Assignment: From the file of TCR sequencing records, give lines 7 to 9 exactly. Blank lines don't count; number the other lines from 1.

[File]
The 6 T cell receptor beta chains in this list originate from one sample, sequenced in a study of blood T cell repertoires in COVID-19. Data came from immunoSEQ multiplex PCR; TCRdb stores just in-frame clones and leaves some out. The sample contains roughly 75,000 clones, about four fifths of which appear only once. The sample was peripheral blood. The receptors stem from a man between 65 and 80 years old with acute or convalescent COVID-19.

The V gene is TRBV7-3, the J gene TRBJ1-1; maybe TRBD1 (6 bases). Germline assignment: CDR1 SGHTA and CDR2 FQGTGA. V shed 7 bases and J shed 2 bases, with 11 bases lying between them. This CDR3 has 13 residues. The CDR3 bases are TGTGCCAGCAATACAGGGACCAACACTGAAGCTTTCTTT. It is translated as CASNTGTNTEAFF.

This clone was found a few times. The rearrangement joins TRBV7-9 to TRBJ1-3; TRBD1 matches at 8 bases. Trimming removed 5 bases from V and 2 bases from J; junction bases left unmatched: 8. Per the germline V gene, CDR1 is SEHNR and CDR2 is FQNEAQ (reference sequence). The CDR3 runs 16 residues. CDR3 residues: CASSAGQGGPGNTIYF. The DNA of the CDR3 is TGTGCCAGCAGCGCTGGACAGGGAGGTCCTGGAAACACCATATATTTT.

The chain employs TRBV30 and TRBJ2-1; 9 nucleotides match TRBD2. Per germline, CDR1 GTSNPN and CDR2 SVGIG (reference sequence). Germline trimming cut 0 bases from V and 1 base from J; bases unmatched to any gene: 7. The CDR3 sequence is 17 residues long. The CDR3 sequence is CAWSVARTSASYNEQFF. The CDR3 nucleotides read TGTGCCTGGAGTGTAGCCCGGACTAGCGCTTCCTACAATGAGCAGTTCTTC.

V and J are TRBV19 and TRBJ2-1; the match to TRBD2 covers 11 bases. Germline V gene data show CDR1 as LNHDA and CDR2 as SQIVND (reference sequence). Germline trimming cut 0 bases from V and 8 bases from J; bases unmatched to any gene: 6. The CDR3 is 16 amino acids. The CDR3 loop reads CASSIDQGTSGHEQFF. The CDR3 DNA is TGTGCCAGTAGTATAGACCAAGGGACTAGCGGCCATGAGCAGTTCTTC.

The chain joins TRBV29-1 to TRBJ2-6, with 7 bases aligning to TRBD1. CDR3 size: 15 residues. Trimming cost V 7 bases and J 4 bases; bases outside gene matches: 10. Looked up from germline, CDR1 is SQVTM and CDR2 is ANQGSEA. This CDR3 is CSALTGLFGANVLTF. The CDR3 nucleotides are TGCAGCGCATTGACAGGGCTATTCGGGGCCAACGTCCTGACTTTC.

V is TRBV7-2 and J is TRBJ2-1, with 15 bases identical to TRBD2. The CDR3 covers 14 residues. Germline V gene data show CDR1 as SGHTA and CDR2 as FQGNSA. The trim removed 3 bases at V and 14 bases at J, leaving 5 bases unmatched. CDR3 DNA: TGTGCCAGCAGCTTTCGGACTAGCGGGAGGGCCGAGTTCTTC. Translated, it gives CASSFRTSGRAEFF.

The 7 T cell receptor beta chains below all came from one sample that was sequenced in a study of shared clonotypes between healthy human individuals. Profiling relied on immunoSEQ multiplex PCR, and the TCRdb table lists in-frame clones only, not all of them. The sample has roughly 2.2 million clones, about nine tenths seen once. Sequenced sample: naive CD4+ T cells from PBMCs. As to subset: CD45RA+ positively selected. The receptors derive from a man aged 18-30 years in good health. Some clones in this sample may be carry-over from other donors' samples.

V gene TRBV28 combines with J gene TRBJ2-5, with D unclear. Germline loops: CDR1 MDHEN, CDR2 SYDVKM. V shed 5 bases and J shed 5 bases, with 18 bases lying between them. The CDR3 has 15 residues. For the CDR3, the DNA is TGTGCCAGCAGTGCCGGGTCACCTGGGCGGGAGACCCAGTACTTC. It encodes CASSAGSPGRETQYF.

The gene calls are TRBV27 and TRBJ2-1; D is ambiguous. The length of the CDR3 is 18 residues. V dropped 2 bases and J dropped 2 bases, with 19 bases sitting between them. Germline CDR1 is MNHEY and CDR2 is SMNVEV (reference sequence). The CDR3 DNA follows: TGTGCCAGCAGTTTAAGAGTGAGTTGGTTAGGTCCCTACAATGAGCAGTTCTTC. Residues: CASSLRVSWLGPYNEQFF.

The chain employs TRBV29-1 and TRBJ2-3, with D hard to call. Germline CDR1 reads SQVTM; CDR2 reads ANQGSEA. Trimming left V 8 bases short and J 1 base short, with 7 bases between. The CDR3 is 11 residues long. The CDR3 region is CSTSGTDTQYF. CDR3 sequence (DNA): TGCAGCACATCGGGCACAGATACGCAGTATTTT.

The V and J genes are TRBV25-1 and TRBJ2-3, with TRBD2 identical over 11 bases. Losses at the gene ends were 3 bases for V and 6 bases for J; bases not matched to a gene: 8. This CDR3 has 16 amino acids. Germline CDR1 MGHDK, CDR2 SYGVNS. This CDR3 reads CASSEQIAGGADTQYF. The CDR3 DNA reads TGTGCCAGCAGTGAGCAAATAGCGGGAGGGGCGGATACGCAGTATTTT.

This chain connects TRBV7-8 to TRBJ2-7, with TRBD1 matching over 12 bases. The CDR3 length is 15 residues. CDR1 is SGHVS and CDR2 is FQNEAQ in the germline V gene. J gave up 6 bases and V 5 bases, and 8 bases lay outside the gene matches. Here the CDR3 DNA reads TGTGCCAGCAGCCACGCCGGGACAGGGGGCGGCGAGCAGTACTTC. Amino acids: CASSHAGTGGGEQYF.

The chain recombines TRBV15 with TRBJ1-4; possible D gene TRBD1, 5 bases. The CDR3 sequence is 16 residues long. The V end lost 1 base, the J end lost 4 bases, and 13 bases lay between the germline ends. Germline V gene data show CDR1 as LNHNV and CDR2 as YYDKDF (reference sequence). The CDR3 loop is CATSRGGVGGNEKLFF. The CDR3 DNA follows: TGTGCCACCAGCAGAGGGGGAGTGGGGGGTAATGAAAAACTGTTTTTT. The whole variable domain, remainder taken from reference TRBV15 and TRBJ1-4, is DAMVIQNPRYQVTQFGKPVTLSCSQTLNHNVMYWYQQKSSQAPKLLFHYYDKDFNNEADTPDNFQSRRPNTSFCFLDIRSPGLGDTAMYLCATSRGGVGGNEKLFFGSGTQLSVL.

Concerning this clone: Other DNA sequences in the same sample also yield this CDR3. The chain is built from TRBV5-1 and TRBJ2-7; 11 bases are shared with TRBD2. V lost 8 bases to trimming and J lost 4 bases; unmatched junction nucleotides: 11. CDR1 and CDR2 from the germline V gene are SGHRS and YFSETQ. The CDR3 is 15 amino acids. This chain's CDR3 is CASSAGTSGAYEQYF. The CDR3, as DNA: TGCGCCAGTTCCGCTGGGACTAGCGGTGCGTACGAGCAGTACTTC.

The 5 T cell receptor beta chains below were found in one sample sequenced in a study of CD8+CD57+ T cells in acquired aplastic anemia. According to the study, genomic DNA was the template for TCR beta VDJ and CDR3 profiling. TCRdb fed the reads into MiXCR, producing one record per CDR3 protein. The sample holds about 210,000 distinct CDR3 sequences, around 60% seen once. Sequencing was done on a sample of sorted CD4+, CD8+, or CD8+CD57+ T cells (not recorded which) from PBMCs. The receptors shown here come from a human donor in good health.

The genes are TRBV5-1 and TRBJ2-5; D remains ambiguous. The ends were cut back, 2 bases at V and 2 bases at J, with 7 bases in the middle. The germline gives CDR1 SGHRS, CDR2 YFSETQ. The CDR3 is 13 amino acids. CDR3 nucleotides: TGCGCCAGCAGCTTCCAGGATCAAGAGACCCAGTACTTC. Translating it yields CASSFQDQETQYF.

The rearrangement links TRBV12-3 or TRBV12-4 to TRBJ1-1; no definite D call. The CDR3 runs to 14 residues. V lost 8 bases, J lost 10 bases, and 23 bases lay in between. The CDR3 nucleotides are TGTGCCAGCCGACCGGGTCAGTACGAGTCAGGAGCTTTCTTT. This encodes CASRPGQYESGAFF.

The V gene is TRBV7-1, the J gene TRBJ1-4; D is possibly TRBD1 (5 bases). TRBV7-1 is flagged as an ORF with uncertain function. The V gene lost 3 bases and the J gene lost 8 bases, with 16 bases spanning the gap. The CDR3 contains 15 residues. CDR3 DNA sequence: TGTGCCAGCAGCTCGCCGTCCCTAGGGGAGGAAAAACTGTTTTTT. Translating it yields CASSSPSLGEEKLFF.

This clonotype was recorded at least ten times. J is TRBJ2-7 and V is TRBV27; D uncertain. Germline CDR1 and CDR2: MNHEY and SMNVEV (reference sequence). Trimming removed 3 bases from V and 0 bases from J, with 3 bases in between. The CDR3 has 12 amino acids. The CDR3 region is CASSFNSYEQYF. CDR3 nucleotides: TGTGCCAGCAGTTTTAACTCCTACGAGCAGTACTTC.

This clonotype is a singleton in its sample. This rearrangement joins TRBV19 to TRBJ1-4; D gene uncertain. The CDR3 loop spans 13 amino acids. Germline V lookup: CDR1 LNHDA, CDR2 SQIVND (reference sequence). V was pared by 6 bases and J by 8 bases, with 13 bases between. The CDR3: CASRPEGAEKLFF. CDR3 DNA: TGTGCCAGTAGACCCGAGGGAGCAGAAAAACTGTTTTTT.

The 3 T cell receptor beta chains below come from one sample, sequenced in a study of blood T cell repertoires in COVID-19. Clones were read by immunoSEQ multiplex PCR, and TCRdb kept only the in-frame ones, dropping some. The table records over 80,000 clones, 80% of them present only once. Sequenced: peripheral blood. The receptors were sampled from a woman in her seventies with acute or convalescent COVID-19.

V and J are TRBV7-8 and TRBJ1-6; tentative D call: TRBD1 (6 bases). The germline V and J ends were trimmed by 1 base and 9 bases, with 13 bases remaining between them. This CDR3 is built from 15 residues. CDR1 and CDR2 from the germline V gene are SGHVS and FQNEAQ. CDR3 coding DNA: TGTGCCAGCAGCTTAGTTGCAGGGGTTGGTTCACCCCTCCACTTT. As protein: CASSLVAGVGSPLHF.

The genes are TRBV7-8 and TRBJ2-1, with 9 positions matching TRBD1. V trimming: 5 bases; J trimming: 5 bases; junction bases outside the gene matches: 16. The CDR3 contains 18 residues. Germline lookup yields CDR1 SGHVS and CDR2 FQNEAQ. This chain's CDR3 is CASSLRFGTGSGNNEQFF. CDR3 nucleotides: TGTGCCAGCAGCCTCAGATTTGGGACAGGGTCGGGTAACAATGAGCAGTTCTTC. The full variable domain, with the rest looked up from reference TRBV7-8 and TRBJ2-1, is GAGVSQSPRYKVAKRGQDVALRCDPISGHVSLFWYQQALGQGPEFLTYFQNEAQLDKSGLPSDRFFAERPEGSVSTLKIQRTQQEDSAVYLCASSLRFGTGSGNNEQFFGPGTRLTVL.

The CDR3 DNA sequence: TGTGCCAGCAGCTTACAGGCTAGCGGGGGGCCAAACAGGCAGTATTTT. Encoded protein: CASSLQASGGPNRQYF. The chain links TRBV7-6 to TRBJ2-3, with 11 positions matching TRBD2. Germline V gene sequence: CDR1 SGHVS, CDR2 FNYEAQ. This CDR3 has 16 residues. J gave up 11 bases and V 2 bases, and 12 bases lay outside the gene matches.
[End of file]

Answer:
V is TRBV7-2 and J is TRBJ2-1, with 15 bases identical to TRBD2. The CDR3 covers 14 residues. Germline V gene data show CDR1 as SGHTA and CDR2 as FQGNSA. The trim removed 3 bases at V and 14 bases at J, leaving 5 bases unmatched. CDR3 DNA: TGTGCCAGCAGCTTTCGGACTAGCGGGAGGGCCGAGTTCTTC. Translated, it gives CASSFRTSGRAEFF.

The 7 T cell receptor beta chains below all came from one sample that was sequenced in a study of shared clonotypes between healthy human individuals. Profiling relied on immunoSEQ multiplex PCR, and the TCRdb table lists in-frame clones only, not all of them. The sample has roughly 2.2 million clones, about nine tenths seen once. Sequenced sample: naive CD4+ T cells from PBMCs. As to subset: CD45RA+ positively selected. The receptors derive from a man aged 18-30 years in good health. Some clones in this sample may be carry-over from other donors' samples.

V gene TRBV28 combines with J gene TRBJ2-5, with D unclear. Germline loops: CDR1 MDHEN, CDR2 SYDVKM. V shed 5 bases and J shed 5 bases, with 18 bases lying between them. The CDR3 has 15 residues. For the CDR3, the DNA is TGTGCCAGCAGTGCCGGGTCACCTGGGCGGGAGACCCAGTACTTC. It encodes CASSAGSPGRETQYF.